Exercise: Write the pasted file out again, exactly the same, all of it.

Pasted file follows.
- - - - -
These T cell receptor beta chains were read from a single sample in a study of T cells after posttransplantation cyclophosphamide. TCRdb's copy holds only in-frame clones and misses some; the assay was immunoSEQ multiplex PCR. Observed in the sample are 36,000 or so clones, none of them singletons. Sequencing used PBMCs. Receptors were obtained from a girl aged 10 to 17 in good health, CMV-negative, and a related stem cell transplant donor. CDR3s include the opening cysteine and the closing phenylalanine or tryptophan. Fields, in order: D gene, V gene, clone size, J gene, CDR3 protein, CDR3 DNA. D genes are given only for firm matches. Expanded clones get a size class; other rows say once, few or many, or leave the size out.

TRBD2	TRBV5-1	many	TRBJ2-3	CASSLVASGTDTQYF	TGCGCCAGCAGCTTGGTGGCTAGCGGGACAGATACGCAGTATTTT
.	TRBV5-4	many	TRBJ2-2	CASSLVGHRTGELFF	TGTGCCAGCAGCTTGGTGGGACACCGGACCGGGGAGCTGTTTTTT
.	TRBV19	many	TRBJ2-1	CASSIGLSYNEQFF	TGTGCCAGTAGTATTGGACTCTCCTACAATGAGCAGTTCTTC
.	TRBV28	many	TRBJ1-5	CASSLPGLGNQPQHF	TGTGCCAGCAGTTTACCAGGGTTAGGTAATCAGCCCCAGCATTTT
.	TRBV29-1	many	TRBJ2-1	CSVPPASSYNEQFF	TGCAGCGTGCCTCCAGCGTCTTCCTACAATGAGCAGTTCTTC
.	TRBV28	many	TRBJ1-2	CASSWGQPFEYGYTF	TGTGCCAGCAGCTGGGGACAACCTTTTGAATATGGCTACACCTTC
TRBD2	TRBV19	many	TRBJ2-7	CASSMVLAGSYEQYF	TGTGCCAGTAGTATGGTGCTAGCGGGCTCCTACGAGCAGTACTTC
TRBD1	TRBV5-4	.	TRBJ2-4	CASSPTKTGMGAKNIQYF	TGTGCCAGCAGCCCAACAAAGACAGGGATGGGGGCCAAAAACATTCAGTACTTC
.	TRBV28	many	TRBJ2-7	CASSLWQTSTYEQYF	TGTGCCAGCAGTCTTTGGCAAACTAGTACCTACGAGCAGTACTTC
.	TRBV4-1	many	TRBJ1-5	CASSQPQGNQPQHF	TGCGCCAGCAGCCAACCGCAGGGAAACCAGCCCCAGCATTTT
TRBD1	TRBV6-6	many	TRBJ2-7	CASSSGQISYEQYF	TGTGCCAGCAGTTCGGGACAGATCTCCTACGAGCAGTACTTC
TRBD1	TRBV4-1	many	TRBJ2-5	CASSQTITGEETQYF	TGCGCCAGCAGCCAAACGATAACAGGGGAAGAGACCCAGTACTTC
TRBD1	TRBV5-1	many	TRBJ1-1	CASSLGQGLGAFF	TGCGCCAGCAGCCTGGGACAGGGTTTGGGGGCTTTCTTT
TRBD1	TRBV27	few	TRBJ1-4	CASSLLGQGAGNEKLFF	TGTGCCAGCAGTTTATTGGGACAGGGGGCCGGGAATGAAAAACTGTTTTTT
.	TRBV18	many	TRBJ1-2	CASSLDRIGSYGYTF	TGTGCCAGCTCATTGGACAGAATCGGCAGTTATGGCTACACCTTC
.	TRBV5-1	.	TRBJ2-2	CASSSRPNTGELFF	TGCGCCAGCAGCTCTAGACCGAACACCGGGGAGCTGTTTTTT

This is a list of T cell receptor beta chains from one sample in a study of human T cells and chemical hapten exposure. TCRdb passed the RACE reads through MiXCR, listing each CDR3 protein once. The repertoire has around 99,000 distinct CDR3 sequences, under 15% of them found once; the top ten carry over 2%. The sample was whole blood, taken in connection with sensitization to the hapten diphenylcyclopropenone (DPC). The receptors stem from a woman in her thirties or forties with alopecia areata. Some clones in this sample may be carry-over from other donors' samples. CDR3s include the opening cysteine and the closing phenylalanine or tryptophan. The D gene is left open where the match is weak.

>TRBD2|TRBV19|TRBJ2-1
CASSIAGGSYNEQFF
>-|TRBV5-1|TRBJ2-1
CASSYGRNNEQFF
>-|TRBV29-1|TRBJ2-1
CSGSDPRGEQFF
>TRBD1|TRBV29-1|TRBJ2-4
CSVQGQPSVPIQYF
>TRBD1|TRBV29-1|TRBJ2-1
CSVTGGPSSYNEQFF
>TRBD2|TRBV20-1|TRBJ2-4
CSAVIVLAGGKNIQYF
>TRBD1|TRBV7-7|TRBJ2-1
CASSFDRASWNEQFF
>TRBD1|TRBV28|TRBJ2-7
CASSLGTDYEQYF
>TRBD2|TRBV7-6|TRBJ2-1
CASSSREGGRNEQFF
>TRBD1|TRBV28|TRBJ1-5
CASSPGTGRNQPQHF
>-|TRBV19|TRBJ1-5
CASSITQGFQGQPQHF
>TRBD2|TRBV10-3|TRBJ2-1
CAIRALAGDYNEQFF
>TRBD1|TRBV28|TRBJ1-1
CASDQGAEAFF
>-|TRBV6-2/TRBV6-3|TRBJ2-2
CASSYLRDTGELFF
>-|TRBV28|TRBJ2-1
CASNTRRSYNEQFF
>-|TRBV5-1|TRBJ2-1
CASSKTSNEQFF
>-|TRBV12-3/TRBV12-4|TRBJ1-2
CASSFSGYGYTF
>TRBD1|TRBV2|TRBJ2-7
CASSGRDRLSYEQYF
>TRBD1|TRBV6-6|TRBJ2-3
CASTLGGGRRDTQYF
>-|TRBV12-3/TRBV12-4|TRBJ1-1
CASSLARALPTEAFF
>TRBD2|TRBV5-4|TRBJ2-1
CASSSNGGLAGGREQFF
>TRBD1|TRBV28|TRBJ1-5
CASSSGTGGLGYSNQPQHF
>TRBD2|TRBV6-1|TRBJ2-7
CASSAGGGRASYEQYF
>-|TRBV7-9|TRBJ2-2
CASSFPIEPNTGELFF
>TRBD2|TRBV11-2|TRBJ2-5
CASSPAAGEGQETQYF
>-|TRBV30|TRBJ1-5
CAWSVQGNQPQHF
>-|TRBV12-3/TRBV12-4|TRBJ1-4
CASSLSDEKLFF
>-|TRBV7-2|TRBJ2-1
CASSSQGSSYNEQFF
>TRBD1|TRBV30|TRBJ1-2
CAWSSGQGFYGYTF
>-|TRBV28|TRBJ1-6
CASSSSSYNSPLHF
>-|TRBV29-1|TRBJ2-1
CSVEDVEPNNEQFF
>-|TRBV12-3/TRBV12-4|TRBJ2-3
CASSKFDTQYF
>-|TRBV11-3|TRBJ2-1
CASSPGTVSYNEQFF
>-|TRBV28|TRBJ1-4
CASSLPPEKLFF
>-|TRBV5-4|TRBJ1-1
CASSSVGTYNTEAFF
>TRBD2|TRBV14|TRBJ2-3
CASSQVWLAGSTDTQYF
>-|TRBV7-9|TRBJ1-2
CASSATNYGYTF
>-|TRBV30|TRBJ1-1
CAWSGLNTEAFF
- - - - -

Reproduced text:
These T cell receptor beta chains were read from a single sample in a study of T cells after posttransplantation cyclophosphamide. TCRdb's copy holds only in-frame clones and misses some; the assay was immunoSEQ multiplex PCR. Observed in the sample are 36,000 or so clones, none of them singletons. Sequencing used PBMCs. Receptors were obtained from a girl aged 10 to 17 in good health, CMV-negative, and a related stem cell transplant donor. CDR3s include the opening cysteine and the closing phenylalanine or tryptophan. Fields, in order: D gene, V gene, clone size, J gene, CDR3 protein, CDR3 DNA. D genes are given only for firm matches. Expanded clones get a size class; other rows say once, few or many, or leave the size out.

TRBD2	TRBV5-1	many	TRBJ2-3	CASSLVASGTDTQYF	TGCGCCAGCAGCTTGGTGGCTAGCGGGACAGATACGCAGTATTTT
.	TRBV5-4	many	TRBJ2-2	CASSLVGHRTGELFF	TGTGCCAGCAGCTTGGTGGGACACCGGACCGGGGAGCTGTTTTTT
.	TRBV19	many	TRBJ2-1	CASSIGLSYNEQFF	TGTGCCAGTAGTATTGGACTCTCCTACAATGAGCAGTTCTTC
.	TRBV28	many	TRBJ1-5	CASSLPGLGNQPQHF	TGTGCCAGCAGTTTACCAGGGTTAGGTAATCAGCCCCAGCATTTT
.	TRBV29-1	many	TRBJ2-1	CSVPPASSYNEQFF	TGCAGCGTGCCTCCAGCGTCTTCCTACAATGAGCAGTTCTTC
.	TRBV28	many	TRBJ1-2	CASSWGQPFEYGYTF	TGTGCCAGCAGCTGGGGACAACCTTTTGAATATGGCTACACCTTC
TRBD2	TRBV19	many	TRBJ2-7	CASSMVLAGSYEQYF	TGTGCCAGTAGTATGGTGCTAGCGGGCTCCTACGAGCAGTACTTC
TRBD1	TRBV5-4	.	TRBJ2-4	CASSPTKTGMGAKNIQYF	TGTGCCAGCAGCCCAACAAAGACAGGGATGGGGGCCAAAAACATTCAGTACTTC
.	TRBV28	many	TRBJ2-7	CASSLWQTSTYEQYF	TGTGCCAGCAGTCTTTGGCAAACTAGTACCTACGAGCAGTACTTC
.	TRBV4-1	many	TRBJ1-5	CASSQPQGNQPQHF	TGCGCCAGCAGCCAACCGCAGGGAAACCAGCCCCAGCATTTT
TRBD1	TRBV6-6	many	TRBJ2-7	CASSSGQISYEQYF	TGTGCCAGCAGTTCGGGACAGATCTCCTACGAGCAGTACTTC
TRBD1	TRBV4-1	many	TRBJ2-5	CASSQTITGEETQYF	TGCGCCAGCAGCCAAACGATAACAGGGGAAGAGACCCAGTACTTC
TRBD1	TRBV5-1	many	TRBJ1-1	CASSLGQGLGAFF	TGCGCCAGCAGCCTGGGACAGGGTTTGGGGGCTTTCTTT
TRBD1	TRBV27	few	TRBJ1-4	CASSLLGQGAGNEKLFF	TGTGCCAGCAGTTTATTGGGACAGGGGGCCGGGAATGAAAAACTGTTTTTT
.	TRBV18	many	TRBJ1-2	CASSLDRIGSYGYTF	TGTGCCAGCTCATTGGACAGAATCGGCAGTTATGGCTACACCTTC
.	TRBV5-1	.	TRBJ2-2	CASSSRPNTGELFF	TGCGCCAGCAGCTCTAGACCGAACACCGGGGAGCTGTTTTTT

This is a list of T cell receptor beta chains from one sample in a study of human T cells and chemical hapten exposure. TCRdb passed the RACE reads through MiXCR, listing each CDR3 protein once. The repertoire has around 99,000 distinct CDR3 sequences, under 15% of them found once; the top ten carry over 2%. The sample was whole blood, taken in connection with sensitization to the hapten diphenylcyclopropenone (DPC). The receptors stem from a woman in her thirties or forties with alopecia areata. Some clones in this sample may be carry-over from other donors' samples. CDR3s include the opening cysteine and the closing phenylalanine or tryptophan. The D gene is left open where the match is weak.

>TRBD2|TRBV19|TRBJ2-1
CASSIAGGSYNEQFF
>-|TRBV5-1|TRBJ2-1
CASSYGRNNEQFF
>-|TRBV29-1|TRBJ2-1
CSGSDPRGEQFF
>TRBD1|TRBV29-1|TRBJ2-4
CSVQGQPSVPIQYF
>TRBD1|TRBV29-1|TRBJ2-1
CSVTGGPSSYNEQFF
>TRBD2|TRBV20-1|TRBJ2-4
CSAVIVLAGGKNIQYF
>TRBD1|TRBV7-7|TRBJ2-1
CASSFDRASWNEQFF
>TRBD1|TRBV28|TRBJ2-7
CASSLGTDYEQYF
>TRBD2|TRBV7-6|TRBJ2-1
CASSSREGGRNEQFF
>TRBD1|TRBV28|TRBJ1-5
CASSPGTGRNQPQHF
>-|TRBV19|TRBJ1-5
CASSITQGFQGQPQHF
>TRBD2|TRBV10-3|TRBJ2-1
CAIRALAGDYNEQFF
>TRBD1|TRBV28|TRBJ1-1
CASDQGAEAFF
>-|TRBV6-2/TRBV6-3|TRBJ2-2
CASSYLRDTGELFF
>-|TRBV28|TRBJ2-1
CASNTRRSYNEQFF
>-|TRBV5-1|TRBJ2-1
CASSKTSNEQFF
>-|TRBV12-3/TRBV12-4|TRBJ1-2
CASSFSGYGYTF
>TRBD1|TRBV2|TRBJ2-7
CASSGRDRLSYEQYF
>TRBD1|TRBV6-6|TRBJ2-3
CASTLGGGRRDTQYF
>-|TRBV12-3/TRBV12-4|TRBJ1-1
CASSLARALPTEAFF
>TRBD2|TRBV5-4|TRBJ2-1
CASSSNGGLAGGREQFF
>TRBD1|TRBV28|TRBJ1-5
CASSSGTGGLGYSNQPQHF
>TRBD2|TRBV6-1|TRBJ2-7
CASSAGGGRASYEQYF
>-|TRBV7-9|TRBJ2-2
CASSFPIEPNTGELFF
>TRBD2|TRBV11-2|TRBJ2-5
CASSPAAGEGQETQYF
>-|TRBV30|TRBJ1-5
CAWSVQGNQPQHF
>-|TRBV12-3/TRBV12-4|TRBJ1-4
CASSLSDEKLFF
>-|TRBV7-2|TRBJ2-1
CASSSQGSSYNEQFF
>TRBD1|TRBV30|TRBJ1-2
CAWSSGQGFYGYTF
>-|TRBV28|TRBJ1-6
CASSSSSYNSPLHF
>-|TRBV29-1|TRBJ2-1
CSVEDVEPNNEQFF
>-|TRBV12-3/TRBV12-4|TRBJ2-3
CASSKFDTQYF
>-|TRBV11-3|TRBJ2-1
CASSPGTVSYNEQFF
>-|TRBV28|TRBJ1-4
CASSLPPEKLFF
>-|TRBV5-4|TRBJ1-1
CASSSVGTYNTEAFF
>TRBD2|TRBV14|TRBJ2-3
CASSQVWLAGSTDTQYF
>-|TRBV7-9|TRBJ1-2
CASSATNYGYTF
>-|TRBV30|TRBJ1-1
CAWSGLNTEAFF